Vertical video: here to stay
A stellar trajectory: vertical videos are permeating the world of media
Just a few years ago, vertically recorded videos looked aesthetically unprofessional. It was therefore not uncommon to assume that smartphone users would not be able to use their devices correctly. Fueled by Instagram Stories and Reels as well as TikTok, formats such as 9:16 are now commonplace and have long since become the “new normal”, especially in the world of social media.
Content creators and creative film-makers have recognized this for themselves and even those responsible for media in top-class sport are delivering content tailored to it in order to quickly build additional reach. A synopsis.
Some stats on vertical video
The relevance of vertically orientated content becomes clear when you look at the statistics: according to the Mobile Overview Report, we use our smartphones in landscape format for only six per cent of our screen time. Or to put it another way, we hold the device vertically for more than 3.5 hours a day and horizontally for only around eight minutes. This sounds logical, as most apps follow the more ergonomic and natural handling principle in portrait format. So, it makes sense that moving image content is consumed in the same way.
In addition to the rapid increase in online consumption and time spent on smartphones, social media apps such as Facebook, Instagram and TikTok are increasingly dominating user behaviour nowadays. Apps for social networking, messenger services and video & entertainment are the clear leaders in the rankings of the most popular app categories.
With social media apps and the associated news feeds and streams especially, it is much more convenient to hold the smartphone vertically. This in turn has a significant influence on the moving image content.
If you look at some of the latest figures on the development of online user behaviour for video consumption, this development is underlined once again:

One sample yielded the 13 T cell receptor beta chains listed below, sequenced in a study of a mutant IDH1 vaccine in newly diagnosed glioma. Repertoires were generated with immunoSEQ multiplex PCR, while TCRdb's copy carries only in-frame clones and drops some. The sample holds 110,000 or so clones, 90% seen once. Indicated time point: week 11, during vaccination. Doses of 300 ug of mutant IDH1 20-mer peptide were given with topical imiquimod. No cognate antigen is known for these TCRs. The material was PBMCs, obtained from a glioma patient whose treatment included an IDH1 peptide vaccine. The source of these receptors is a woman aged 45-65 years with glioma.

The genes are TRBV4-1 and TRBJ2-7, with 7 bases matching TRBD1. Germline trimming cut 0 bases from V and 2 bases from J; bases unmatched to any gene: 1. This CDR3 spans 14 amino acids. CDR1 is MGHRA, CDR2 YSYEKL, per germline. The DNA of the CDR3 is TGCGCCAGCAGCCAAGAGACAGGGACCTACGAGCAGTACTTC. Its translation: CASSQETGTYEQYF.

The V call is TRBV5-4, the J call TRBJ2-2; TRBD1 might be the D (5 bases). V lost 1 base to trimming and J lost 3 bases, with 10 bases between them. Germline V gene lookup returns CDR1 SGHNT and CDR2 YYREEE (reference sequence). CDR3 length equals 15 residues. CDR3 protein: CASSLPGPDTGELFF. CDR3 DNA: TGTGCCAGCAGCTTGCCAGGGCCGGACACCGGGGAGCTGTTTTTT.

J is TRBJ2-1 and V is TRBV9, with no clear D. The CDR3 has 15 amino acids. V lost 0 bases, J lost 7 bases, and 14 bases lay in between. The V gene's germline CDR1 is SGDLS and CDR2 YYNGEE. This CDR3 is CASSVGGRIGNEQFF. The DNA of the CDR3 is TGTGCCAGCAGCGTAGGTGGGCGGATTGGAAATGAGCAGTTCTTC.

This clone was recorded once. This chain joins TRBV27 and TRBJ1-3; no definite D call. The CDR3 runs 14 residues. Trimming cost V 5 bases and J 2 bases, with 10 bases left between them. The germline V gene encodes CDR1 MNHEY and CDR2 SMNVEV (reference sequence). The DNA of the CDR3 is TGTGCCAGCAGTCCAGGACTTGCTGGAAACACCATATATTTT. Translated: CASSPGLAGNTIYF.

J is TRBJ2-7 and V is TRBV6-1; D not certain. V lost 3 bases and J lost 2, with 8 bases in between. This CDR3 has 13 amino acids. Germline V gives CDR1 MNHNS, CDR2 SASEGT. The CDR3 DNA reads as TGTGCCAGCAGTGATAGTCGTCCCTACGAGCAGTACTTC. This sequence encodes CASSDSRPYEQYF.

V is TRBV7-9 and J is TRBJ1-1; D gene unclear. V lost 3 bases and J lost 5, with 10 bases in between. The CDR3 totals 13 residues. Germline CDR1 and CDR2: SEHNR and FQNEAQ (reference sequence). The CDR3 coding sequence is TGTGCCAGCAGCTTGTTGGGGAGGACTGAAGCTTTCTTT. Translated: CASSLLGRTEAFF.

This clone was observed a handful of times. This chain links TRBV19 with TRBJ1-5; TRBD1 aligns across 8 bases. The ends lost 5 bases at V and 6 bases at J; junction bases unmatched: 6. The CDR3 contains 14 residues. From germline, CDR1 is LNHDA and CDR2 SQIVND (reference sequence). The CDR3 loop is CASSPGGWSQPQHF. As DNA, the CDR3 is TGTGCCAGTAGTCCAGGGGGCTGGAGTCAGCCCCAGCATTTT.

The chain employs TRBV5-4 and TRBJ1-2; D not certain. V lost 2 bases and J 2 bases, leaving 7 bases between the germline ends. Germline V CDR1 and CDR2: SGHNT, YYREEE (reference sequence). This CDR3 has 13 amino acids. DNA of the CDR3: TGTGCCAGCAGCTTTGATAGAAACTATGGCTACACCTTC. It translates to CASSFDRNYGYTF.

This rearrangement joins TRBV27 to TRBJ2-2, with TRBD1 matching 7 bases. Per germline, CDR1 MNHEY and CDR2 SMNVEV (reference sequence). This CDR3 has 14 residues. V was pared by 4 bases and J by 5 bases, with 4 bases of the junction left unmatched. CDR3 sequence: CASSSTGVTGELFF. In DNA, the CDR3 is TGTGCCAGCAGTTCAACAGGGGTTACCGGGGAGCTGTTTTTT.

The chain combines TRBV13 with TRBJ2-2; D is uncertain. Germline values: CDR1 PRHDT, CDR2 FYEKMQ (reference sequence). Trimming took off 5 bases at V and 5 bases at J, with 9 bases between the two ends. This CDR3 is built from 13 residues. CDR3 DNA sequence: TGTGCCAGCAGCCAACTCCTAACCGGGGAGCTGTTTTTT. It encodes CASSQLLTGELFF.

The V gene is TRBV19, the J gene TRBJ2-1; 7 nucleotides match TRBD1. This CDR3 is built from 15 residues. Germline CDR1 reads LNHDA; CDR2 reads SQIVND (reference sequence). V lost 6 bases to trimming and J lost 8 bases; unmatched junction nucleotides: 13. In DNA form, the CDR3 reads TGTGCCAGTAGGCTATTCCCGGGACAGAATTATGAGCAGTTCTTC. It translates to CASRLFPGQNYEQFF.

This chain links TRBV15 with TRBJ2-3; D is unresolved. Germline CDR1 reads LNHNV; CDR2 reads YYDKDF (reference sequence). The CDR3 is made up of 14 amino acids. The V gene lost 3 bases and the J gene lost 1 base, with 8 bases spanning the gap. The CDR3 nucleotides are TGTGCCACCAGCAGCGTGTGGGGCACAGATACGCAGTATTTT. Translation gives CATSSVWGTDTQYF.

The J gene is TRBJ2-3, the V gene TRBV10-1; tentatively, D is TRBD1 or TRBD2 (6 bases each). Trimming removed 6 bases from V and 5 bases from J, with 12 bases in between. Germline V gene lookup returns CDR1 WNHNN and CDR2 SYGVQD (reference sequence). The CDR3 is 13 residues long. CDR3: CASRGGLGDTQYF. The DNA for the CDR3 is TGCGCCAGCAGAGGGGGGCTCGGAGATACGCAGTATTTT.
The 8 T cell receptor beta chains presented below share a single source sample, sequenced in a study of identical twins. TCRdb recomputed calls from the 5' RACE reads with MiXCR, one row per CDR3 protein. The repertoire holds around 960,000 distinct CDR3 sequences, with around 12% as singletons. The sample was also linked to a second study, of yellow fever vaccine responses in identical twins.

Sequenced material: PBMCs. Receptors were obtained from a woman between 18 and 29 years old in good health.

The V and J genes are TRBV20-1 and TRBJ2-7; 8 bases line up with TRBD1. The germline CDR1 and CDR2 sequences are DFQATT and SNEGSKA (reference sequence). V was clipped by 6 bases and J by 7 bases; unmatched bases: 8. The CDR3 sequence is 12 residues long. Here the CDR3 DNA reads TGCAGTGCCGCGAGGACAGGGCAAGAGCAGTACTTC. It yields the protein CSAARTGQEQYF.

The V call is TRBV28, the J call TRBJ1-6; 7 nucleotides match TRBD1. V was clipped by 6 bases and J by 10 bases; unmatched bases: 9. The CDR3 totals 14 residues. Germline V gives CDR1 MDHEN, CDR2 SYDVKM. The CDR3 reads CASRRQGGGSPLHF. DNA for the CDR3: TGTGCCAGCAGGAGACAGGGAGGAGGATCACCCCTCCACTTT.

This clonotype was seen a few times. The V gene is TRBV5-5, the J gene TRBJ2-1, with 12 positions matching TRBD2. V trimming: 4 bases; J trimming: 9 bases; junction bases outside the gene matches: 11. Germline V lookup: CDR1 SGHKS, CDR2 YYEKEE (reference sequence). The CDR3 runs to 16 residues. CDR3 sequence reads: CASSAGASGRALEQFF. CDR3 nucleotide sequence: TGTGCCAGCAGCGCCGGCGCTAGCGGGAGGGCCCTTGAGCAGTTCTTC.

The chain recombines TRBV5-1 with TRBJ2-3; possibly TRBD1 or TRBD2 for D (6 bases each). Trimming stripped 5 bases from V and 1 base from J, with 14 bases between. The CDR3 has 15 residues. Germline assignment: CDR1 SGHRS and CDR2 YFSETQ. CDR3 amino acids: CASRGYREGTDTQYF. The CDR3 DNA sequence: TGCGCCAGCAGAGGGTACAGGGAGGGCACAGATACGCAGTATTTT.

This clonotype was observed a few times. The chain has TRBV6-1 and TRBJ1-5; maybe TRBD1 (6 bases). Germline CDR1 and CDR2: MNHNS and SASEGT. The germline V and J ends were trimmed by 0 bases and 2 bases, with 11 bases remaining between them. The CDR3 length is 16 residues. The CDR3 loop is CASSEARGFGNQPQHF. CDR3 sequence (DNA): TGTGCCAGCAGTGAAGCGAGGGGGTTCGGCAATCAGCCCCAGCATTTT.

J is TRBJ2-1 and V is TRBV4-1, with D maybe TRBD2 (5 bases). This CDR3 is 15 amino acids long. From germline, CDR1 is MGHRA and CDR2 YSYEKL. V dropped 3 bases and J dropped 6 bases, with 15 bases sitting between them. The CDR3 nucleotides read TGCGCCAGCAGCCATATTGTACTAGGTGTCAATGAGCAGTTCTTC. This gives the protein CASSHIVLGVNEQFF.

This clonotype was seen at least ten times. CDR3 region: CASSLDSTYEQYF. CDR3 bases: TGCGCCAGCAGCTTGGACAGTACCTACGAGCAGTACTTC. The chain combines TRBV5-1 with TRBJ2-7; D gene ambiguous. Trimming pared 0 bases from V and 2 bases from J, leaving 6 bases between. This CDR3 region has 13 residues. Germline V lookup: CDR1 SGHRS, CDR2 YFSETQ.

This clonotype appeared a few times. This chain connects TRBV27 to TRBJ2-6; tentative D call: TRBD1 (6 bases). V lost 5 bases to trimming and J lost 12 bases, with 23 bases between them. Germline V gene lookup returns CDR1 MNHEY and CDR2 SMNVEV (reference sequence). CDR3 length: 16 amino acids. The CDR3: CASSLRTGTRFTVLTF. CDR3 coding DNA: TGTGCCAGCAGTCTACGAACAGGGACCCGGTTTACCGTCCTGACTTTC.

according to Wistia, Internet users consume 2.6 times more content with embedded videos compared to content without videos.
eMarketer found that more than 75% of all videos available online are accessed on mobile devices.
90% of the videos viewed vertically have a higher completion rate compared to videos viewed horizontally, according to research by Mediabrix.
The screens of smartphones have become significantly larger in recent years and are designed for full-screen media playback mode. This makes it much easier to capture image details even in the vertical view. Further evidence of the growing popularity of vertical videos is that the UX design of YouTube’s mobile app is now also optimized for operation in portrait mode.
Even manufacturers of TV sets want to jump on the bandwagon - or, to keep the metaphor going: the ascending rocket - in order to remain attractive to Generation Z in particular. Samsung, for example, already unveiled a rotating Smart TV in 2019, which invites you to enjoy a popcorn evening with a traditional cinemascope feel or a vertical live video chat with friends.
Story-telling: rethinking the visual language
All this has major implications for media professionals in the creation, production, and distribution of moving image content. If you want to produce for portrait format, you have to rethink and take individual image perception into account if you don’t want to exclusively produce documentaries about giraffes or the earth’s most beautiful skyscrapers. Vertical videos have their own rules.